Alwaght- Extremely rare video footage has released of an indigenous man who has lived alone in an Amazon forest for at least 22 years after the last members of his tribe were murdered.
The shaky video - filmed at a distance and released by the Brazilian government's indigenous agency, Funai - shows a muscular Semi-naked man cutting a tree with an axe.
“He is very well, hunting, maintaining some plantations of papaya, corn,” said Altair Algayer, a regional coordinator for Funai in the Amazon state of Rondonia, who was with the team who filmed the footage from a distance. “He has good health and a good physical shape doing all those exercises.” The man is classed as uncontacted, meaning no outsider has ever spoken to him (as far as it is known).
Funai has been monitoring the man from afar since 1996, and needs to show he is still alive to renew a restriction order on the area of land he roams, in Rondonia.
The area - spanning around 4,000 hectares - is surrounded by private farms and deforested clearings, but the order prevents anyone from entering and endangering him.
Under the Brazilian constitution, indigenous people have a right to land.
Loggers, farmers and land grabbers murdered and expelled indigenous populations in the area in the 1970s and 1980s, and the man is believed to be the only survivor of a group of six killed during an attack by farmers in 1995. He was first located in 1996 and has been monitored by Funai ever since. A glimpse of his face filmed in 1998 was shown in the Brazilian documentary Corumbiara. His tribe has never been named, and it is not known what language they used.
The team that tracks him calls him "the Indian of the hole" because of an unusual hole that he dug, Algayer said.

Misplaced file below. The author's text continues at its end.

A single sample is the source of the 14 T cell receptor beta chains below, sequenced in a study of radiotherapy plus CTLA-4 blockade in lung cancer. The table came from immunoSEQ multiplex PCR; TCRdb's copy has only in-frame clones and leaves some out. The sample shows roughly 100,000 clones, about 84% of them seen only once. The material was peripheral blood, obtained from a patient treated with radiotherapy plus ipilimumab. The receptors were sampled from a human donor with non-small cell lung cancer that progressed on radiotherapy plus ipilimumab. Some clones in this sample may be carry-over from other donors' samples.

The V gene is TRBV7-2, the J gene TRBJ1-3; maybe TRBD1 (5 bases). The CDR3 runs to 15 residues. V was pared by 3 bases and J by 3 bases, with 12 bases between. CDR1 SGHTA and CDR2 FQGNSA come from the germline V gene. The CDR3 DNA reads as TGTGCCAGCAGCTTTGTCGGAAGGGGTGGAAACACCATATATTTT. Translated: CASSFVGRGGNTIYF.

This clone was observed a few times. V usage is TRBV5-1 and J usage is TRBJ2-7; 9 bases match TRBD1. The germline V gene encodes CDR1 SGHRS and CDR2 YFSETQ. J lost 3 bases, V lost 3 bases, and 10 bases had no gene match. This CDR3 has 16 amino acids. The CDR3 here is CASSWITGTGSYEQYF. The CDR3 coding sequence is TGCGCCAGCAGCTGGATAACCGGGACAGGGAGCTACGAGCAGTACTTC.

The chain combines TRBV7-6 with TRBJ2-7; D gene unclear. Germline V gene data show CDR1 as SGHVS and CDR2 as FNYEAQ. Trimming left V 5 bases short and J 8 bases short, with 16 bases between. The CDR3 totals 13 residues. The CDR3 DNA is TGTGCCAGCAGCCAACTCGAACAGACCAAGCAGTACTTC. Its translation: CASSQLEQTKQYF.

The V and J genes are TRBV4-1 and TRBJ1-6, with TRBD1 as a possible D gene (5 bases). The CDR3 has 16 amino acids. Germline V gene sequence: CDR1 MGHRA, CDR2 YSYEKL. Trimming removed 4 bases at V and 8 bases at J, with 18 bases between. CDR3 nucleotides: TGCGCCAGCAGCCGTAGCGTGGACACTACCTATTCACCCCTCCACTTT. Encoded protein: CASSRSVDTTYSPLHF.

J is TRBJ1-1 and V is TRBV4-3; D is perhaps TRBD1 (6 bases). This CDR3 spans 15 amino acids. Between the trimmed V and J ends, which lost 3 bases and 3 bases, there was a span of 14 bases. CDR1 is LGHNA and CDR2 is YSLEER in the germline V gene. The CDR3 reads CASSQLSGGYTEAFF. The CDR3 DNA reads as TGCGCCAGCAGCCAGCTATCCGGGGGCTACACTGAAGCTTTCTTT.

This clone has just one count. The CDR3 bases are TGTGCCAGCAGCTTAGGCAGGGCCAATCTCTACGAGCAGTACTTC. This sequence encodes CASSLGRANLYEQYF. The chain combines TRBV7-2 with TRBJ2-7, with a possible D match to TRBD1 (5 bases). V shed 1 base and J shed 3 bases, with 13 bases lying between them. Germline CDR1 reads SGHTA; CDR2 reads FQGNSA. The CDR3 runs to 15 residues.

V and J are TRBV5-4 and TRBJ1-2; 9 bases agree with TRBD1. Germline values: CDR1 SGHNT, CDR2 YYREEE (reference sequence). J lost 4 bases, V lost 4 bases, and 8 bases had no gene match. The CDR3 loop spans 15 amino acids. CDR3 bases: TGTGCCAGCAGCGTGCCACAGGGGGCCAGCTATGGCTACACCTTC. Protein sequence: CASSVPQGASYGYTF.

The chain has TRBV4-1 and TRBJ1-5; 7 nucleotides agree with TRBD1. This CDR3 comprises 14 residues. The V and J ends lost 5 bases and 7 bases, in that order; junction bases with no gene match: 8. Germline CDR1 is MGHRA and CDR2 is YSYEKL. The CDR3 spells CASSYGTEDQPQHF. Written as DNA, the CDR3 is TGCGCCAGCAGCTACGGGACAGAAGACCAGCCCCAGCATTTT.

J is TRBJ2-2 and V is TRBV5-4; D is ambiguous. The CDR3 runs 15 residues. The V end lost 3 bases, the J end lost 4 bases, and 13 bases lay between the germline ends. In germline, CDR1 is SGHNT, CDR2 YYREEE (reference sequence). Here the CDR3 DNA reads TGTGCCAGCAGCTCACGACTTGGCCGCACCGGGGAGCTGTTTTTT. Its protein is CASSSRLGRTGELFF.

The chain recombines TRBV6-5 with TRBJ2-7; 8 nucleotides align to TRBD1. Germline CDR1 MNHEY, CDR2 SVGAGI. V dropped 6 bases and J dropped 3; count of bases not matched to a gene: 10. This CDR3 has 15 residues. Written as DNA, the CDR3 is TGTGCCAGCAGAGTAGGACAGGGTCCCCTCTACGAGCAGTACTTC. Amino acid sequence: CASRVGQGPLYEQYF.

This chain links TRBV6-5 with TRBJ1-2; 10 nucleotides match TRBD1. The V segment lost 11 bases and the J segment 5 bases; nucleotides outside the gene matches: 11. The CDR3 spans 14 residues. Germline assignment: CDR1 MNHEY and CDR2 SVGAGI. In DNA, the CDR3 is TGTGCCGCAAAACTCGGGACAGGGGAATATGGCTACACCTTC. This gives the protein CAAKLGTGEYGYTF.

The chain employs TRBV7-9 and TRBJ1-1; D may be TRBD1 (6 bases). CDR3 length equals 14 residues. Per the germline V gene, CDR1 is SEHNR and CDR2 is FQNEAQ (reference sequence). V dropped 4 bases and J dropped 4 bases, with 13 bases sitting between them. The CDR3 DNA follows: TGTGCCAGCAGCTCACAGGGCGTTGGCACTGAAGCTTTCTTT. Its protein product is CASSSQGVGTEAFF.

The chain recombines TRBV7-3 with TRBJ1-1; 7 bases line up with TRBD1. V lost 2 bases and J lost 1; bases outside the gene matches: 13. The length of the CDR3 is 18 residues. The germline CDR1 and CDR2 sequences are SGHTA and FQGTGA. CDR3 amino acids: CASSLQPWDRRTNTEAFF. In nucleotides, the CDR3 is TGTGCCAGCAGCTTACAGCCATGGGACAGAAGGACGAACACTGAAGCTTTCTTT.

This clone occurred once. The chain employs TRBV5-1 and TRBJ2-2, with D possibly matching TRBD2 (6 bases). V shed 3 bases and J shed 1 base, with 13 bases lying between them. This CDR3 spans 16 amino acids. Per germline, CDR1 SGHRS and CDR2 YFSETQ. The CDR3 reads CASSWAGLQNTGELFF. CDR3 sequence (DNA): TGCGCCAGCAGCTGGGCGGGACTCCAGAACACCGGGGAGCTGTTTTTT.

"We don't know who he belongs to," Algayer said, who adds that the man appears to be in good health and between 55 and 60.
The foundation's policy is to allow such people to live their lives in isolation, but members of the foundation tried initially to make contact with the man since he was alone and they believed him at risk. The man made clear he wanted no contact, and the foundation has not tried again since 2005.
About every other month, a team enters his territory to look for signs that he is still alive and well. They don't always see him — the last time they did was in 2016 — but they are able to tell he is still alive by traces he leaves behind. A mission in May found fresh footprints and a newly cut tree.
They have left tools and seeds for the man, and they have seen that he has planted corn, potatoes, papayas and bananas.
"This man, who is unknown to us, even after losing everything, including his people and a series of cultural practices, proved that, even like that, alone in the forest, it is possible to survive and resist joining mainstream society," Algayer said in a statement distributed by the foundation. "I believe he is much better off than if, way back, he had made contact."